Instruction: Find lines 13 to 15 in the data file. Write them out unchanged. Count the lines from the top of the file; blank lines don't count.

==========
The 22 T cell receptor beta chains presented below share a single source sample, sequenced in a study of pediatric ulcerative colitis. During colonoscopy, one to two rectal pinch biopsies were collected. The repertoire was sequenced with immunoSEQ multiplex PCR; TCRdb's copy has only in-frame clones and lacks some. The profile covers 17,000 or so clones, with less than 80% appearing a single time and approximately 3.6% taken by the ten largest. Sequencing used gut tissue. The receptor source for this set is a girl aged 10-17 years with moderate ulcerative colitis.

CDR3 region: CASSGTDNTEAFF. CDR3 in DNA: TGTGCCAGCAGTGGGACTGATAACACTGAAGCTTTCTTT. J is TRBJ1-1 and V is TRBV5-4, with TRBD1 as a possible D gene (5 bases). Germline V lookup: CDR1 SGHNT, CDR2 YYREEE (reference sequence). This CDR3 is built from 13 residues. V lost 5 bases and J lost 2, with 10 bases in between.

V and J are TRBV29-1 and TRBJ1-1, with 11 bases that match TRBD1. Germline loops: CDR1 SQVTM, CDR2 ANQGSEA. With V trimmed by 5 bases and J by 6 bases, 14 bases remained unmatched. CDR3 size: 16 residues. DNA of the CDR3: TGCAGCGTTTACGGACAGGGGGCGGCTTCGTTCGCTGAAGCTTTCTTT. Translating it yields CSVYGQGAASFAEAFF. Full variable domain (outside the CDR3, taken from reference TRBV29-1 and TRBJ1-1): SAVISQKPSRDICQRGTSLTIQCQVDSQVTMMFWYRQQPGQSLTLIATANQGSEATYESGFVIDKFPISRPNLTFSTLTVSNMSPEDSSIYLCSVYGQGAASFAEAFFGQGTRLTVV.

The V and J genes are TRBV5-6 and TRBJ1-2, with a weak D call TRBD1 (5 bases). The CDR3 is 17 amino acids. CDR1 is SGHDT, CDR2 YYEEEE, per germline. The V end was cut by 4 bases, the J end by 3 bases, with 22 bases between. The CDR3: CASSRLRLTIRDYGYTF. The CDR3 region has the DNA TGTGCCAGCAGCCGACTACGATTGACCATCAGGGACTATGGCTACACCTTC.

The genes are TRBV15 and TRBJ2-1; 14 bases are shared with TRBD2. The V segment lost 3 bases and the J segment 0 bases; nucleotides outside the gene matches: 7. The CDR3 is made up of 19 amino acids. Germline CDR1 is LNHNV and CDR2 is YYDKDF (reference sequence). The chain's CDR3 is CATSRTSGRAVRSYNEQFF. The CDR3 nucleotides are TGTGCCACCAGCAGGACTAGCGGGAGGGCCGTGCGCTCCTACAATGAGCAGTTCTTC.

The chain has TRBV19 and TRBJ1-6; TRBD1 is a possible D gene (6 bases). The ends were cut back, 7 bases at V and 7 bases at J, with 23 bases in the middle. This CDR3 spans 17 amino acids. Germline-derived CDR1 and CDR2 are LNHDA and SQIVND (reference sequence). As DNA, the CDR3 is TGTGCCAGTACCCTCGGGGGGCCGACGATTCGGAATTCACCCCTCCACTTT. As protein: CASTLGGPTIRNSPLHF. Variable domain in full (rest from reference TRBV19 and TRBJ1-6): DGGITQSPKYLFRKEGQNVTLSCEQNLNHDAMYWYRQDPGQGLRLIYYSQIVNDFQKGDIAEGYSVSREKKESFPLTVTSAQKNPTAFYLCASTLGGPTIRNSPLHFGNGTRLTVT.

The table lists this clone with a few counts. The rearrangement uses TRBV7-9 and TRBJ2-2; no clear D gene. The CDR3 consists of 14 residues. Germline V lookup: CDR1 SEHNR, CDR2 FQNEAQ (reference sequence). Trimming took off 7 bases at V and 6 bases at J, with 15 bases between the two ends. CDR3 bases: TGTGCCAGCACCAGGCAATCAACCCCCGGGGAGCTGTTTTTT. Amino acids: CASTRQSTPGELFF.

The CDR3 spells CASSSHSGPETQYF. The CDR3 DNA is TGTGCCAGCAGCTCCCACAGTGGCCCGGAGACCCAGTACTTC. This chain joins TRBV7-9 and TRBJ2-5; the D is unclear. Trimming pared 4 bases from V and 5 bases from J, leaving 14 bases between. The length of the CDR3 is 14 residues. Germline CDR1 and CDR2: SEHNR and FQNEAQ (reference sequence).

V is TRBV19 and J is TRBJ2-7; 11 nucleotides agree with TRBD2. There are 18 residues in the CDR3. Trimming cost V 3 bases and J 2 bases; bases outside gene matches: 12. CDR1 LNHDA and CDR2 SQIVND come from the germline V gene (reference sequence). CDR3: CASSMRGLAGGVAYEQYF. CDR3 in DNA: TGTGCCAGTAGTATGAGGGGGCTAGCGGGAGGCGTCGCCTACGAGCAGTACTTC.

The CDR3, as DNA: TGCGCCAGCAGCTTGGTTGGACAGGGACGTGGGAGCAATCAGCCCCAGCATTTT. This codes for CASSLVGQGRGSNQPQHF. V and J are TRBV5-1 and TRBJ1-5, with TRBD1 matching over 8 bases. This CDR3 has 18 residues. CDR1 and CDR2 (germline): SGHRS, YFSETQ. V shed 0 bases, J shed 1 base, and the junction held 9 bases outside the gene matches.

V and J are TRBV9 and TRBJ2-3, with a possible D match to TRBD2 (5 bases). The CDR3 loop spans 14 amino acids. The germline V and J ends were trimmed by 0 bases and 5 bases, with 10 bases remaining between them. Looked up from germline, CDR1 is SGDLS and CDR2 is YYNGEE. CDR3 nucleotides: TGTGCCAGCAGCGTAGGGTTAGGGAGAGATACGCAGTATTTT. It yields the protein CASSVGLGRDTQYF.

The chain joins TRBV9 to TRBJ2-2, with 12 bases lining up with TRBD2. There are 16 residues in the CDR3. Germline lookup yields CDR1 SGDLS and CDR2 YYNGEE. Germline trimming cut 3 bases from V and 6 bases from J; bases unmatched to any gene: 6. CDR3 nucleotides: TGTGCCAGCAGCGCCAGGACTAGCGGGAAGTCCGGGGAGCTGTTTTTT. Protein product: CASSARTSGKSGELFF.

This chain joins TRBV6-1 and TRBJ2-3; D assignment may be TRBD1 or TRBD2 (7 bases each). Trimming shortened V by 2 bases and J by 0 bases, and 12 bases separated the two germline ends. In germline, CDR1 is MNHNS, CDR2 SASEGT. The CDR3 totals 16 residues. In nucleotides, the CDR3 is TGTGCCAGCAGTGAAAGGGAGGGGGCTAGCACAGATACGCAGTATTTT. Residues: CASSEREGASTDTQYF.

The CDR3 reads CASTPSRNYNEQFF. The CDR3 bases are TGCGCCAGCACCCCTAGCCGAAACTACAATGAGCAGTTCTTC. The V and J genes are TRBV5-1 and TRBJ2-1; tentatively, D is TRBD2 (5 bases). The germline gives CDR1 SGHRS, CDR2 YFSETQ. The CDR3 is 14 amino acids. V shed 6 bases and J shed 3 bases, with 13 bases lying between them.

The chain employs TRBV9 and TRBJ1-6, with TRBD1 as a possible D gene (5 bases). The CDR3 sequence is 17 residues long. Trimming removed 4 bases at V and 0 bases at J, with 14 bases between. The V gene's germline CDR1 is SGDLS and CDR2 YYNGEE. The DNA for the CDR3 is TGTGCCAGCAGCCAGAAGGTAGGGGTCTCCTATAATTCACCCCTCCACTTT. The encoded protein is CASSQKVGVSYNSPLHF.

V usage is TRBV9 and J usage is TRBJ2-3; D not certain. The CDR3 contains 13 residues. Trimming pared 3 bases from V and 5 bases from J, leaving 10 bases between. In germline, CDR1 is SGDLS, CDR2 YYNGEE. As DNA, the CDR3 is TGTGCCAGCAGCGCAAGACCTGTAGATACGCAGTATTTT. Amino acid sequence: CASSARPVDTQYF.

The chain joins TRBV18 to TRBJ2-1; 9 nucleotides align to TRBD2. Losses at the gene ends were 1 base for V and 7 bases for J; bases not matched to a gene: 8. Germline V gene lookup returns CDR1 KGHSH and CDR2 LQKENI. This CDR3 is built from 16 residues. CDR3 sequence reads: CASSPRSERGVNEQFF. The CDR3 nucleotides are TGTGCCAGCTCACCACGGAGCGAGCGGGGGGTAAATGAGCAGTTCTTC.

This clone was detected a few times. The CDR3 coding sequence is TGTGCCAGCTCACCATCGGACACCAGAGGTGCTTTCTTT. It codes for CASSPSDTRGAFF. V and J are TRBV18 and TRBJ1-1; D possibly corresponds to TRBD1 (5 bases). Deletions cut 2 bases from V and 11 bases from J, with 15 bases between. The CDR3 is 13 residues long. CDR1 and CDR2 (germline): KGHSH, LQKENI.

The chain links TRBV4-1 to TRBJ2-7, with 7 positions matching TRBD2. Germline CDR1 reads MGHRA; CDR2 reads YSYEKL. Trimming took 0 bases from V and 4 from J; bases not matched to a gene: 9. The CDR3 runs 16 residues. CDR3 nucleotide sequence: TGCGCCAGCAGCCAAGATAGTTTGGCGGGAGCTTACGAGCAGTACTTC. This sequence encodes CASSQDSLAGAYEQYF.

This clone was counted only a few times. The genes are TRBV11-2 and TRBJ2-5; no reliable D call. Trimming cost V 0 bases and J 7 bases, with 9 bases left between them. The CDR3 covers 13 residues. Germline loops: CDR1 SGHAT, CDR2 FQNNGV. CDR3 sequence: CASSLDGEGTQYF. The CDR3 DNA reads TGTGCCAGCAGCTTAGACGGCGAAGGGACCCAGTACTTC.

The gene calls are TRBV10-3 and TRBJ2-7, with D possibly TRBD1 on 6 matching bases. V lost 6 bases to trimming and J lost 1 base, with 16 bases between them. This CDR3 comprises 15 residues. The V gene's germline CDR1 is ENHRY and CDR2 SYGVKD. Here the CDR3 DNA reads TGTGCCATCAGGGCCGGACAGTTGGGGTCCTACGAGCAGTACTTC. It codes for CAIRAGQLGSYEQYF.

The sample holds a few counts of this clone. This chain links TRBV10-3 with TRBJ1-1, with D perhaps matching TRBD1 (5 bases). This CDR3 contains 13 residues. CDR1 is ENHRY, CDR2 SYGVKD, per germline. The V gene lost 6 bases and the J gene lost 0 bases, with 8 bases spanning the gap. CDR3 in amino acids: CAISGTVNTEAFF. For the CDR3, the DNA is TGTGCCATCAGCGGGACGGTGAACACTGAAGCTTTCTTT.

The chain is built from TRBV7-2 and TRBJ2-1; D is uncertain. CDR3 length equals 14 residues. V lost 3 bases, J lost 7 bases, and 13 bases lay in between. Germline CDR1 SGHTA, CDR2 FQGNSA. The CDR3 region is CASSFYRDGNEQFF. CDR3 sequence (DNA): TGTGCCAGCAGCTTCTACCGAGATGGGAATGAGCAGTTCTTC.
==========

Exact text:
This chain joins TRBV6-1 and TRBJ2-3; D assignment may be TRBD1 or TRBD2 (7 bases each). Trimming shortened V by 2 bases and J by 0 bases, and 12 bases separated the two germline ends. In germline, CDR1 is MNHNS, CDR2 SASEGT. The CDR3 totals 16 residues. In nucleotides, the CDR3 is TGTGCCAGCAGTGAAAGGGAGGGGGCTAGCACAGATACGCAGTATTTT. Residues: CASSEREGASTDTQYF.

The CDR3 reads CASTPSRNYNEQFF. The CDR3 bases are TGCGCCAGCACCCCTAGCCGAAACTACAATGAGCAGTTCTTC. The V and J genes are TRBV5-1 and TRBJ2-1; tentatively, D is TRBD2 (5 bases). The germline gives CDR1 SGHRS, CDR2 YFSETQ. The CDR3 is 14 amino acids. V shed 6 bases and J shed 3 bases, with 13 bases lying between them.

The chain employs TRBV9 and TRBJ1-6, with TRBD1 as a possible D gene (5 bases). The CDR3 sequence is 17 residues long. Trimming removed 4 bases at V and 0 bases at J, with 14 bases between. The V gene's germline CDR1 is SGDLS and CDR2 YYNGEE. The DNA for the CDR3 is TGTGCCAGCAGCCAGAAGGTAGGGGTCTCCTATAATTCACCCCTCCACTTT. The encoded protein is CASSQKVGVSYNSPLHF.